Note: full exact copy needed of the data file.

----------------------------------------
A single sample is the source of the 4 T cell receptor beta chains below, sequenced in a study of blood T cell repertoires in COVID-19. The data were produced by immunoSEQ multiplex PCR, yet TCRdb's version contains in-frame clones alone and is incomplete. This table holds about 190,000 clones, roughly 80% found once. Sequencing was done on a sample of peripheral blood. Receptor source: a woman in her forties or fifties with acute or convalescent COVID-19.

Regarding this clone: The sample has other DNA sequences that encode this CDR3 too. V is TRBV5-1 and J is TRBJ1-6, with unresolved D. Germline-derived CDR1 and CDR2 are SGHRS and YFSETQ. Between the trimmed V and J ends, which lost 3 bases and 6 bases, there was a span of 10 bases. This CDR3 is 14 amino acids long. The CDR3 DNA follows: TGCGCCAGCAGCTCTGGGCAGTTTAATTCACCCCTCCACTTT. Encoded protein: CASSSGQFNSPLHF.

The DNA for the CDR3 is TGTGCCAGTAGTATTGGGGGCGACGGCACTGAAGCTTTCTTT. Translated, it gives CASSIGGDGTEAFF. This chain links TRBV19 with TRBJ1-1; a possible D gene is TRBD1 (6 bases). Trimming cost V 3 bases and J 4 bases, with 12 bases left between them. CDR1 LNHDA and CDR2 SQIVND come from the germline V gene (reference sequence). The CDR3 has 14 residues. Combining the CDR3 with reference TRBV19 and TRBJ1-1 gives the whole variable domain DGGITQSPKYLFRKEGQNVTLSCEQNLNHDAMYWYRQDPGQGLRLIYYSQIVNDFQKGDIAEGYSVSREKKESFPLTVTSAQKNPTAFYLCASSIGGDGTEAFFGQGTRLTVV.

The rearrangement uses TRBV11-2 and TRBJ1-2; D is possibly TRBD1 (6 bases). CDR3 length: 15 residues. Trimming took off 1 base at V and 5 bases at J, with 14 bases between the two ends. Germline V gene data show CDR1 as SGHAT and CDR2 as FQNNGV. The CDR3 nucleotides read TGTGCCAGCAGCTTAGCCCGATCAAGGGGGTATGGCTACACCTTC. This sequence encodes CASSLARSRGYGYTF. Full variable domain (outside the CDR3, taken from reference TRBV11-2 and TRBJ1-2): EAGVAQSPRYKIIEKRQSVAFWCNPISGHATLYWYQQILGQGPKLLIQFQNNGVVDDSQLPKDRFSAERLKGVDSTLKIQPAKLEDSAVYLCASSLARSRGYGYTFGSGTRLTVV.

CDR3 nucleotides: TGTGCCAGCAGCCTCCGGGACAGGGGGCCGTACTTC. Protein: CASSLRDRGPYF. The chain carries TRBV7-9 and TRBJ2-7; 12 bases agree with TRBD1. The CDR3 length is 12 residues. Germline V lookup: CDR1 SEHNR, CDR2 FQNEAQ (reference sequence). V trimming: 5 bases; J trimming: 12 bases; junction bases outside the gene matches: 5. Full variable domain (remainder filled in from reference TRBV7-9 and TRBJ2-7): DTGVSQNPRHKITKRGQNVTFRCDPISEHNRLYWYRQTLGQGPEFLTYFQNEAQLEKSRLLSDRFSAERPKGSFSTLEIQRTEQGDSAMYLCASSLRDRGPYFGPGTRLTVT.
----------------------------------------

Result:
A single sample is the source of the 4 T cell receptor beta chains below, sequenced in a study of blood T cell repertoires in COVID-19. The data were produced by immunoSEQ multiplex PCR, yet TCRdb's version contains in-frame clones alone and is incomplete. This table holds about 190,000 clones, roughly 80% found once. Sequencing was done on a sample of peripheral blood. Receptor source: a woman in her forties or fifties with acute or convalescent COVID-19.

Regarding this clone: The sample has other DNA sequences that encode this CDR3 too. V is TRBV5-1 and J is TRBJ1-6, with unresolved D. Germline-derived CDR1 and CDR2 are SGHRS and YFSETQ. Between the trimmed V and J ends, which lost 3 bases and 6 bases, there was a span of 10 bases. This CDR3 is 14 amino acids long. The CDR3 DNA follows: TGCGCCAGCAGCTCTGGGCAGTTTAATTCACCCCTCCACTTT. Encoded protein: CASSSGQFNSPLHF.

The DNA for the CDR3 is TGTGCCAGTAGTATTGGGGGCGACGGCACTGAAGCTTTCTTT. Translated, it gives CASSIGGDGTEAFF. This chain links TRBV19 with TRBJ1-1; a possible D gene is TRBD1 (6 bases). Trimming cost V 3 bases and J 4 bases, with 12 bases left between them. CDR1 LNHDA and CDR2 SQIVND come from the germline V gene (reference sequence). The CDR3 has 14 residues. Combining the CDR3 with reference TRBV19 and TRBJ1-1 gives the whole variable domain DGGITQSPKYLFRKEGQNVTLSCEQNLNHDAMYWYRQDPGQGLRLIYYSQIVNDFQKGDIAEGYSVSREKKESFPLTVTSAQKNPTAFYLCASSIGGDGTEAFFGQGTRLTVV.

The rearrangement uses TRBV11-2 and TRBJ1-2; D is possibly TRBD1 (6 bases). CDR3 length: 15 residues. Trimming took off 1 base at V and 5 bases at J, with 14 bases between the two ends. Germline V gene data show CDR1 as SGHAT and CDR2 as FQNNGV. The CDR3 nucleotides read TGTGCCAGCAGCTTAGCCCGATCAAGGGGGTATGGCTACACCTTC. This sequence encodes CASSLARSRGYGYTF. Full variable domain (outside the CDR3, taken from reference TRBV11-2 and TRBJ1-2): EAGVAQSPRYKIIEKRQSVAFWCNPISGHATLYWYQQILGQGPKLLIQFQNNGVVDDSQLPKDRFSAERLKGVDSTLKIQPAKLEDSAVYLCASSLARSRGYGYTFGSGTRLTVV.

CDR3 nucleotides: TGTGCCAGCAGCCTCCGGGACAGGGGGCCGTACTTC. Protein: CASSLRDRGPYF. The chain carries TRBV7-9 and TRBJ2-7; 12 bases agree with TRBD1. The CDR3 length is 12 residues. Germline V lookup: CDR1 SEHNR, CDR2 FQNEAQ (reference sequence). V trimming: 5 bases; J trimming: 12 bases; junction bases outside the gene matches: 5. Full variable domain (remainder filled in from reference TRBV7-9 and TRBJ2-7): DTGVSQNPRHKITKRGQNVTFRCDPISEHNRLYWYRQTLGQGPEFLTYFQNEAQLEKSRLLSDRFSAERPKGSFSTLEIQRTEQGDSAMYLCASSLRDRGPYFGPGTRLTVT.